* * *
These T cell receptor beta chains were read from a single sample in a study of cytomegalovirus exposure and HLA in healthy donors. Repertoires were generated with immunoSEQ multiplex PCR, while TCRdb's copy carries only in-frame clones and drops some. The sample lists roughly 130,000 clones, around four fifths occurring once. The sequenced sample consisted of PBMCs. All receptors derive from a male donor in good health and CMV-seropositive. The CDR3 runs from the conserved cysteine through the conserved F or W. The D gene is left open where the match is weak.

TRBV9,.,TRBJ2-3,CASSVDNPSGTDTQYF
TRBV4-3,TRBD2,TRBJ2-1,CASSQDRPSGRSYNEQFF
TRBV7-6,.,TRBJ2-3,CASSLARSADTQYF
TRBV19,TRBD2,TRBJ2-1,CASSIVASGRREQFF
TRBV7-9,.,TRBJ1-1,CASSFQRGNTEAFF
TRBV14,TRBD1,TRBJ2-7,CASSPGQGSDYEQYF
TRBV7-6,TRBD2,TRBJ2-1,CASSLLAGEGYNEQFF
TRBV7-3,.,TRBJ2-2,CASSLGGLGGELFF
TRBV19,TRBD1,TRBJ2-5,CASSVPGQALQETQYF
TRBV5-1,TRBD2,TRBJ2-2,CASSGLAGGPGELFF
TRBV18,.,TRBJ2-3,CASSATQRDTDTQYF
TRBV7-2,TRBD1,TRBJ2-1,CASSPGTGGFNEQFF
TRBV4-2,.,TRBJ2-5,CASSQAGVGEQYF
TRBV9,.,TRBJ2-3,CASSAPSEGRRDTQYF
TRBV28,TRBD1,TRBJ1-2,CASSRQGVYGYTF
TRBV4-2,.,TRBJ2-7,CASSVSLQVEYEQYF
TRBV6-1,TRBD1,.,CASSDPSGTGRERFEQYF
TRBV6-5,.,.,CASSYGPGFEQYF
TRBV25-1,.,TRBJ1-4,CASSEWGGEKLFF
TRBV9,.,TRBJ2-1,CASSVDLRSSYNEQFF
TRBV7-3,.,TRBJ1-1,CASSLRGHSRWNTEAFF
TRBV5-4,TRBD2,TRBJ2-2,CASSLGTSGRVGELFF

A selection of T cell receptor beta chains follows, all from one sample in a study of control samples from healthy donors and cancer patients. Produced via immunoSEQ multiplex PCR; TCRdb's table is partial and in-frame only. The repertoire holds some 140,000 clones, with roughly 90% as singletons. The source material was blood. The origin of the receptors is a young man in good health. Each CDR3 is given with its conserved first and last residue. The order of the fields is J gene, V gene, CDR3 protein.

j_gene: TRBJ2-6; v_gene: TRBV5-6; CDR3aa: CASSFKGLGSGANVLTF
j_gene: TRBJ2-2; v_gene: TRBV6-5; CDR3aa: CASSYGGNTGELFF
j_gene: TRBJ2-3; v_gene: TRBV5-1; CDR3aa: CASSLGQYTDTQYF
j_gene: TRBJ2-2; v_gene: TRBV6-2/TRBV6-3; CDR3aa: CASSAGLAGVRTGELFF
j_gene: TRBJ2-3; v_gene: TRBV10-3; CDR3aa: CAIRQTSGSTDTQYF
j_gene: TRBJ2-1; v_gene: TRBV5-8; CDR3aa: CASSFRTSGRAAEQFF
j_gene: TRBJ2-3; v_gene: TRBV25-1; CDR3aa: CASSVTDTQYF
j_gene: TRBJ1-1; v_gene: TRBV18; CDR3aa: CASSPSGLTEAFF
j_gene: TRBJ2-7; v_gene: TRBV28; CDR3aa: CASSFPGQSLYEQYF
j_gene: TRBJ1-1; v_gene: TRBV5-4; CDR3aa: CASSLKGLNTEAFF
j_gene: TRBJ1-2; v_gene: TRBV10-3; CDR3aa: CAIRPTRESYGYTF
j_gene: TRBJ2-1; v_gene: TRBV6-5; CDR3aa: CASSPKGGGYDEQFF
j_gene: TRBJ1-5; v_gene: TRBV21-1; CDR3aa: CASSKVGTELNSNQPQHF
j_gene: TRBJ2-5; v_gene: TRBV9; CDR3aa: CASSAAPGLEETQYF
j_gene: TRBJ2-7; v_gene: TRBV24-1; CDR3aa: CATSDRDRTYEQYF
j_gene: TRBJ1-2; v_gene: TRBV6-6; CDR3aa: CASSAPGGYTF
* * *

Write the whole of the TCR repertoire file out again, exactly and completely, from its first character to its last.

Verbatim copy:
These T cell receptor beta chains were read from a single sample in a study of cytomegalovirus exposure and HLA in healthy donors. Repertoires were generated with immunoSEQ multiplex PCR, while TCRdb's copy carries only in-frame clones and drops some. The sample lists roughly 130,000 clones, around four fifths occurring once. The sequenced sample consisted of PBMCs. All receptors derive from a male donor in good health and CMV-seropositive. The CDR3 runs from the conserved cysteine through the conserved F or W. The D gene is left open where the match is weak.

TRBV9,.,TRBJ2-3,CASSVDNPSGTDTQYF
TRBV4-3,TRBD2,TRBJ2-1,CASSQDRPSGRSYNEQFF
TRBV7-6,.,TRBJ2-3,CASSLARSADTQYF
TRBV19,TRBD2,TRBJ2-1,CASSIVASGRREQFF
TRBV7-9,.,TRBJ1-1,CASSFQRGNTEAFF
TRBV14,TRBD1,TRBJ2-7,CASSPGQGSDYEQYF
TRBV7-6,TRBD2,TRBJ2-1,CASSLLAGEGYNEQFF
TRBV7-3,.,TRBJ2-2,CASSLGGLGGELFF
TRBV19,TRBD1,TRBJ2-5,CASSVPGQALQETQYF
TRBV5-1,TRBD2,TRBJ2-2,CASSGLAGGPGELFF
TRBV18,.,TRBJ2-3,CASSATQRDTDTQYF
TRBV7-2,TRBD1,TRBJ2-1,CASSPGTGGFNEQFF
TRBV4-2,.,TRBJ2-5,CASSQAGVGEQYF
TRBV9,.,TRBJ2-3,CASSAPSEGRRDTQYF
TRBV28,TRBD1,TRBJ1-2,CASSRQGVYGYTF
TRBV4-2,.,TRBJ2-7,CASSVSLQVEYEQYF
TRBV6-1,TRBD1,.,CASSDPSGTGRERFEQYF
TRBV6-5,.,.,CASSYGPGFEQYF
TRBV25-1,.,TRBJ1-4,CASSEWGGEKLFF
TRBV9,.,TRBJ2-1,CASSVDLRSSYNEQFF
TRBV7-3,.,TRBJ1-1,CASSLRGHSRWNTEAFF
TRBV5-4,TRBD2,TRBJ2-2,CASSLGTSGRVGELFF

A selection of T cell receptor beta chains follows, all from one sample in a study of control samples from healthy donors and cancer patients. Produced via immunoSEQ multiplex PCR; TCRdb's table is partial and in-frame only. The repertoire holds some 140,000 clones, with roughly 90% as singletons. The source material was blood. The origin of the receptors is a young man in good health. Each CDR3 is given with its conserved first and last residue. The order of the fields is J gene, V gene, CDR3 protein.

j_gene: TRBJ2-6; v_gene: TRBV5-6; CDR3aa: CASSFKGLGSGANVLTF
j_gene: TRBJ2-2; v_gene: TRBV6-5; CDR3aa: CASSYGGNTGELFF
j_gene: TRBJ2-3; v_gene: TRBV5-1; CDR3aa: CASSLGQYTDTQYF
j_gene: TRBJ2-2; v_gene: TRBV6-2/TRBV6-3; CDR3aa: CASSAGLAGVRTGELFF
j_gene: TRBJ2-3; v_gene: TRBV10-3; CDR3aa: CAIRQTSGSTDTQYF
j_gene: TRBJ2-1; v_gene: TRBV5-8; CDR3aa: CASSFRTSGRAAEQFF
j_gene: TRBJ2-3; v_gene: TRBV25-1; CDR3aa: CASSVTDTQYF
j_gene: TRBJ1-1; v_gene: TRBV18; CDR3aa: CASSPSGLTEAFF
j_gene: TRBJ2-7; v_gene: TRBV28; CDR3aa: CASSFPGQSLYEQYF
j_gene: TRBJ1-1; v_gene: TRBV5-4; CDR3aa: CASSLKGLNTEAFF
j_gene: TRBJ1-2; v_gene: TRBV10-3; CDR3aa: CAIRPTRESYGYTF
j_gene: TRBJ2-1; v_gene: TRBV6-5; CDR3aa: CASSPKGGGYDEQFF
j_gene: TRBJ1-5; v_gene: TRBV21-1; CDR3aa: CASSKVGTELNSNQPQHF
j_gene: TRBJ2-5; v_gene: TRBV9; CDR3aa: CASSAAPGLEETQYF
j_gene: TRBJ2-7; v_gene: TRBV24-1; CDR3aa: CATSDRDRTYEQYF
j_gene: TRBJ1-2; v_gene: TRBV6-6; CDR3aa: CASSAPGGYTF